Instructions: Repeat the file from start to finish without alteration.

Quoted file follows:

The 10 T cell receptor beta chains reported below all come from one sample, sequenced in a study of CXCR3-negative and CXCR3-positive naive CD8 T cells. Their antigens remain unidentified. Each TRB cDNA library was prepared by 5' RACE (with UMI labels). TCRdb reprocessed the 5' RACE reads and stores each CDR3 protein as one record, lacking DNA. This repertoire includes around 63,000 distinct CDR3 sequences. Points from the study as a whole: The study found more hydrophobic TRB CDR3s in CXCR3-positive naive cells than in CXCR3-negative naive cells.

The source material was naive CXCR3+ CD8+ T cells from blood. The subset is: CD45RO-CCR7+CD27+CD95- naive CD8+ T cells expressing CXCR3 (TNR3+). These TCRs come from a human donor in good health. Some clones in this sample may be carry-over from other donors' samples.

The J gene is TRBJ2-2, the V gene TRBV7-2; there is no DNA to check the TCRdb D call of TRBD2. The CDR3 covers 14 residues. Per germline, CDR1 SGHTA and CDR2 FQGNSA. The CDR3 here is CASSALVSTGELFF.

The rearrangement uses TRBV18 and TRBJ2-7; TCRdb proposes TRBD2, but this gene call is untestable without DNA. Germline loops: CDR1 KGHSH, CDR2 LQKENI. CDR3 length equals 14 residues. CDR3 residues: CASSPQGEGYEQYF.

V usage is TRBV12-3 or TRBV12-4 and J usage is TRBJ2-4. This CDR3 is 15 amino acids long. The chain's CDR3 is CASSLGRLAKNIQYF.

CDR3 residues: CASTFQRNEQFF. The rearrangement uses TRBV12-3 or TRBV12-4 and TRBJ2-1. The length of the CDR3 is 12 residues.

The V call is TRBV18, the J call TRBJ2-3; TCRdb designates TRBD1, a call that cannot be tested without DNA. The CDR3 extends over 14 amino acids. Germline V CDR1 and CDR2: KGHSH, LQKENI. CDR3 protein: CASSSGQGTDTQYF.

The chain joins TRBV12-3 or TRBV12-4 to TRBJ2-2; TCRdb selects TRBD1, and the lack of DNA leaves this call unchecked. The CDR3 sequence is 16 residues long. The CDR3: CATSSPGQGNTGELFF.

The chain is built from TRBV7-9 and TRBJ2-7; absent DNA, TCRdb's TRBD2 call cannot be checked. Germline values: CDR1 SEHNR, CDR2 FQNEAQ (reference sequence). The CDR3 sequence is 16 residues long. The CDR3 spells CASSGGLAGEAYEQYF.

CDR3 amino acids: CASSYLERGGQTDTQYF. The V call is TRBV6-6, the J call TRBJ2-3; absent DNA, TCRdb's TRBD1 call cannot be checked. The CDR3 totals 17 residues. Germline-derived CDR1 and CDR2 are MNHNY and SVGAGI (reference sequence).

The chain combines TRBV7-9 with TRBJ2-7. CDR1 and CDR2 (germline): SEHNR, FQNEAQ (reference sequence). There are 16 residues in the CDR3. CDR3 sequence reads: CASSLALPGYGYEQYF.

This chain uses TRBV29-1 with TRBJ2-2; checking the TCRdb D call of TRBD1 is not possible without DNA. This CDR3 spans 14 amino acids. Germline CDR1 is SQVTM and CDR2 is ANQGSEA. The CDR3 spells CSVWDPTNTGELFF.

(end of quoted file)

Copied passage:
The 10 T cell receptor beta chains reported below all come from one sample, sequenced in a study of CXCR3-negative and CXCR3-positive naive CD8 T cells. Their antigens remain unidentified. Each TRB cDNA library was prepared by 5' RACE (with UMI labels). TCRdb reprocessed the 5' RACE reads and stores each CDR3 protein as one record, lacking DNA. This repertoire includes around 63,000 distinct CDR3 sequences. Points from the study as a whole: The study found more hydrophobic TRB CDR3s in CXCR3-positive naive cells than in CXCR3-negative naive cells.

The source material was naive CXCR3+ CD8+ T cells from blood. The subset is: CD45RO-CCR7+CD27+CD95- naive CD8+ T cells expressing CXCR3 (TNR3+). These TCRs come from a human donor in good health. Some clones in this sample may be carry-over from other donors' samples.

The J gene is TRBJ2-2, the V gene TRBV7-2; there is no DNA to check the TCRdb D call of TRBD2. The CDR3 covers 14 residues. Per germline, CDR1 SGHTA and CDR2 FQGNSA. The CDR3 here is CASSALVSTGELFF.

The rearrangement uses TRBV18 and TRBJ2-7; TCRdb proposes TRBD2, but this gene call is untestable without DNA. Germline loops: CDR1 KGHSH, CDR2 LQKENI. CDR3 length equals 14 residues. CDR3 residues: CASSPQGEGYEQYF.

V usage is TRBV12-3 or TRBV12-4 and J usage is TRBJ2-4. This CDR3 is 15 amino acids long. The chain's CDR3 is CASSLGRLAKNIQYF.

CDR3 residues: CASTFQRNEQFF. The rearrangement uses TRBV12-3 or TRBV12-4 and TRBJ2-1. The length of the CDR3 is 12 residues.

The V call is TRBV18, the J call TRBJ2-3; TCRdb designates TRBD1, a call that cannot be tested without DNA. The CDR3 extends over 14 amino acids. Germline V CDR1 and CDR2: KGHSH, LQKENI. CDR3 protein: CASSSGQGTDTQYF.

The chain joins TRBV12-3 or TRBV12-4 to TRBJ2-2; TCRdb selects TRBD1, and the lack of DNA leaves this call unchecked. The CDR3 sequence is 16 residues long. The CDR3: CATSSPGQGNTGELFF.

The chain is built from TRBV7-9 and TRBJ2-7; absent DNA, TCRdb's TRBD2 call cannot be checked. Germline values: CDR1 SEHNR, CDR2 FQNEAQ (reference sequence). The CDR3 sequence is 16 residues long. The CDR3 spells CASSGGLAGEAYEQYF.

CDR3 amino acids: CASSYLERGGQTDTQYF. The V call is TRBV6-6, the J call TRBJ2-3; absent DNA, TCRdb's TRBD1 call cannot be checked. The CDR3 totals 17 residues. Germline-derived CDR1 and CDR2 are MNHNY and SVGAGI (reference sequence).

The chain combines TRBV7-9 with TRBJ2-7. CDR1 and CDR2 (germline): SEHNR, FQNEAQ (reference sequence). There are 16 residues in the CDR3. CDR3 sequence reads: CASSLALPGYGYEQYF.

This chain uses TRBV29-1 with TRBJ2-2; checking the TCRdb D call of TRBD1 is not possible without DNA. This CDR3 spans 14 amino acids. Germline CDR1 is SQVTM and CDR2 is ANQGSEA. The CDR3 spells CSVWDPTNTGELFF.